...and BASF buys Becker Underwood
BASF has purchased Becker Underwood from its former owner Norwest Equity Partners for US$1.02 bn (£634m ). Becker Underwood is best known in the UK for its nematode-based products Nemasys and Nemaslug, based on work originally conducted at the former Glasshouse Crops Research Institute.
Coffee threatened by climate change
Coffee is under threat from climate change, according to a study which found that popular Arabica beans could face extinction within decades. Rising global temperatures and subtle changes in seasonal conditions could make 99.7% of Arabica-growing areas unsuitable for the plant by 2080, according to a new study by researchers from Kew Gardens. Identifying new sites where Arabica could be grown away from its natural home in the mountains of Ethiopia and South Sudan, could be the only way of preventing the demise of the species.
Arabica is one of only two species of bean used to make coffee and accounts for 70% of the global market, including almost all fresh coffee sold in high street chains and supermarkets in the US and most of Europe. More
Plant-Based Omega-3 is good for your heart
An evaluation of how the plant-based omega-3 fatty acid, alpha-linolenic acid (ALA), offers protective effects on cardiovascular diseases (CVD) found ALA to be associated with a lower risk of CVD, particularly coronary heart disease (CHD) death. These findings support the potential heart health benefits of ALA and suggest consumers should obtain adequate amounts of ALA in their diets. Walnuts are a key source of ALA and the only nut that provides a meaningful amount offering 2.5 grams of ALA in a mere handful. The type of omega-3s found in walnuts and other plant sources are different from the type of omega-3s found in fish. More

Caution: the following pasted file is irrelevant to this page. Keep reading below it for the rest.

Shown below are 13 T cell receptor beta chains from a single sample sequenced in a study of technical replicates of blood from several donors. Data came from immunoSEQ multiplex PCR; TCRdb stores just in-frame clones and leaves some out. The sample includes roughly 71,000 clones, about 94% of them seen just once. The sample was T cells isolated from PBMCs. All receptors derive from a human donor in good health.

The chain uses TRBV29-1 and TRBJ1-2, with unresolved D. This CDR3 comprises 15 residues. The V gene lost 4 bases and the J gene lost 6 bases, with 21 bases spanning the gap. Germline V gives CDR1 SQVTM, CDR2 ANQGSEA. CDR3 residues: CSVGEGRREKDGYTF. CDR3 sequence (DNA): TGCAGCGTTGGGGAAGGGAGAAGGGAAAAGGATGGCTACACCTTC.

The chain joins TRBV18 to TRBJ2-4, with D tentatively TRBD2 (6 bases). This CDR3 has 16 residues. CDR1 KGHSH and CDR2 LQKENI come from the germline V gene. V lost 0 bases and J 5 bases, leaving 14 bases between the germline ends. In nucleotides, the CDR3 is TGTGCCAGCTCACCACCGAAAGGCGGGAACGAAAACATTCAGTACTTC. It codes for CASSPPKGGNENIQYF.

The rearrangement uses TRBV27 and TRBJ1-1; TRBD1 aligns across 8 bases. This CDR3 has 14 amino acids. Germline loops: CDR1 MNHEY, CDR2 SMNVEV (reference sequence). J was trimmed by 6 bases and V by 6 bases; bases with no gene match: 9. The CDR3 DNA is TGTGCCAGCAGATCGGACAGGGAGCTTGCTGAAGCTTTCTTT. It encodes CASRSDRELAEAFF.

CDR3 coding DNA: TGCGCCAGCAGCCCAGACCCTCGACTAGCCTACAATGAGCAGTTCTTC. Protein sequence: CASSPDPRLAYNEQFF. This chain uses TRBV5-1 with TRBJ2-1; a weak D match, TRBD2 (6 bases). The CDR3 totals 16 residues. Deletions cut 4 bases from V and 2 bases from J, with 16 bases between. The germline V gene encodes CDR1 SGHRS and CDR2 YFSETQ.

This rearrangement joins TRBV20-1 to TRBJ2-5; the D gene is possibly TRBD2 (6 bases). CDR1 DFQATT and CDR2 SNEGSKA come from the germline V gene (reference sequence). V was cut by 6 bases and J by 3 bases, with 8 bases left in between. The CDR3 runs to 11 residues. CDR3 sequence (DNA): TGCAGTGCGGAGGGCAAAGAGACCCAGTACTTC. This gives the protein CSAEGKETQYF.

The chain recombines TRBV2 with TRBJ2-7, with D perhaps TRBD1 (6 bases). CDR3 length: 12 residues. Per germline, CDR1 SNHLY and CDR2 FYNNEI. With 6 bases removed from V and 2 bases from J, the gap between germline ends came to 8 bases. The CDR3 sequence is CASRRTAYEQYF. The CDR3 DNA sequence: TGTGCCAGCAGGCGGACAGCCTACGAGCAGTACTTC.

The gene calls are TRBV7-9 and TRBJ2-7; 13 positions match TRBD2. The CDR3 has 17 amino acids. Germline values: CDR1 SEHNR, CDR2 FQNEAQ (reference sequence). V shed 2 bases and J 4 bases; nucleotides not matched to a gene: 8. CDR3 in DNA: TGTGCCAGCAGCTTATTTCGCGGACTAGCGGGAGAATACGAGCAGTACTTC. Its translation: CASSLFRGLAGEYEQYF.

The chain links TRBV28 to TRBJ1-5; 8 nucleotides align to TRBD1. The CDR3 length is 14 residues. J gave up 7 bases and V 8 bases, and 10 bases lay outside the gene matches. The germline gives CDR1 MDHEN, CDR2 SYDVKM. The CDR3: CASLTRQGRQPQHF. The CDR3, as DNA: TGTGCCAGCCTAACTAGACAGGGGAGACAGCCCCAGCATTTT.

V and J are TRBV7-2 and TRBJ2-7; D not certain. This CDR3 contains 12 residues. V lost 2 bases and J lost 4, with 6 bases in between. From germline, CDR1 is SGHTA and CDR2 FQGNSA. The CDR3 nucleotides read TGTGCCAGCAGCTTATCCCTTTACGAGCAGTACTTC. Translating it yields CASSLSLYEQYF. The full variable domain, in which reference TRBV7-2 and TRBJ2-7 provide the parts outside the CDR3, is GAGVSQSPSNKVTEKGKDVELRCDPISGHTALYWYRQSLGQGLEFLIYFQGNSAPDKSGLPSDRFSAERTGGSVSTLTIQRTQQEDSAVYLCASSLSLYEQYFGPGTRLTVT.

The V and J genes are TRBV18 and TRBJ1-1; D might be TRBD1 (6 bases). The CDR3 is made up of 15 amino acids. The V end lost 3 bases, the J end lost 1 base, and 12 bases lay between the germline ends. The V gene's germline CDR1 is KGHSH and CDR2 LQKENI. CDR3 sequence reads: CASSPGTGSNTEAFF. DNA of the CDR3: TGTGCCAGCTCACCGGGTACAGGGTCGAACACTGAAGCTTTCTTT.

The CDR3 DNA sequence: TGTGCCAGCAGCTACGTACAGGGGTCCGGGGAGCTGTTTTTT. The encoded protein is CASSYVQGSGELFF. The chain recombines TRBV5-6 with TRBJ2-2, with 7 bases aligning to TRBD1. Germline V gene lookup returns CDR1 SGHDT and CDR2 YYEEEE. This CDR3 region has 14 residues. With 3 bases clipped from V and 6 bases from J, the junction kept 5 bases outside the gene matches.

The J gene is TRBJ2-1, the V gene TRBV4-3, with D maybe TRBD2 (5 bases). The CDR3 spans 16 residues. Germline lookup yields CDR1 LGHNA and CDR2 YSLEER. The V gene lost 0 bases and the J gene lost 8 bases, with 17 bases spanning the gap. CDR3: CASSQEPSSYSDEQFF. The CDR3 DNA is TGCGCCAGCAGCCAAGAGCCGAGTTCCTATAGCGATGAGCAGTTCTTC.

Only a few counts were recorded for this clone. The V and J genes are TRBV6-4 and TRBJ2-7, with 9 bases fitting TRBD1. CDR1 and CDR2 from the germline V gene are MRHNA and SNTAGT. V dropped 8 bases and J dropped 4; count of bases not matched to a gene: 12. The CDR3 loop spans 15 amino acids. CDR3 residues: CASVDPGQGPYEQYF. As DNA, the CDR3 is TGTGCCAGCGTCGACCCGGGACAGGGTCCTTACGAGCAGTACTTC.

Greenhouse gas converted to fuel
Reducing or 'breaking apart' carbon dioxide molecules is difficult because carbon dioxide is very stable. However a step in that direction may have been achieved. In the course of studying bacterial enzymes used in nitrogen reduction, known as nitrogenases, researchers discovered a molybdenum nitrogenase capable of converting carbon monoxide into hydrocarbons.
They then used genetic engineering to remodel the nitrogenase protein, so it can convert carbon dioxide into methane, though only in very small amounts. This provides a path to learn how to turn carbon dioxide into useful chemicals and fuels, but the continuing challenge will be figuring out how this process works, and then transferring that knowledge to the construction of robust catalysts that can remove carbon dioxide from the atmosphere, and turn it into something useful. More
Other Events of Interest
Good Agricultural Practices (GAP) for Greenhouse Vegetable Production in the Mediterranean Region
9 - 12 Dec, International Society for Horticultural Science
International Crop Science Conference and Exhibition
6 - 9 Jan, Pesticide Manufacturers Association of India
22 - 25 Jan, Messe Essen, see also Commercial Horticultural Association
British Herb Trades Association Annual Conference
26 Jan, British Herb Trades Association
6 - 8 Feb, Messe Berlin, see also Commercial Horticultural Association
Landscape Industry Show
13 - 14 Feb, California Landscape Contractors Association
Los Angeles, USA
Salon du Vegetal
19 - 21 Feb, Bureau Horticole Régional, see also Commercial Horticultural Association
New Technologies for Sustainable Agricultural Production and Food Security
24 - 26 Feb, International Society for Horticultural Science
Poland - Chance or Challenge
2 - 9 March, Under 40s Fruit Growers Tour
Pesticide Use and Risk Reduction for Future IPM in Europe
20 - 22 Mar, Fondazione Edmund Mach, Pure, Laimburg
Riva del Garda, Italy
From farm to fork - plant molecular breeding and post-harvest research in the 21st century
23 Mar, PlantLink, Food Technology at Lund University and Department of Plant Breeding
Crop Resource Use Efficiency and Field Phenotyping
25 - 26 Mar, Association of Applied Biologists
Middle East Horticultural Summit
26 Mar, International Society for Horticultural Science
Temperate Zone Fruits in the Tropics and Subtropics
26 - 28 Mar, International Society for Horticultural Science
Chiang Mai, Thailand
If you would like to advertise a forthcoming event please contact firstname.lastname@example.org
Horticulture Group Contact Details
For submitting ideas or to volunteer to be part of a committee or a group, please contact:
Chairman - Peter Grimbly
Meetings Secretary - Alison Foster
Minutes Secretary - Margaret Waddy
Newsletter co-ordinator - Sue Grimbly email@example.com
Group Contact - Charne Green firstname.lastname@example.org T: +44 (0)20 7598 1594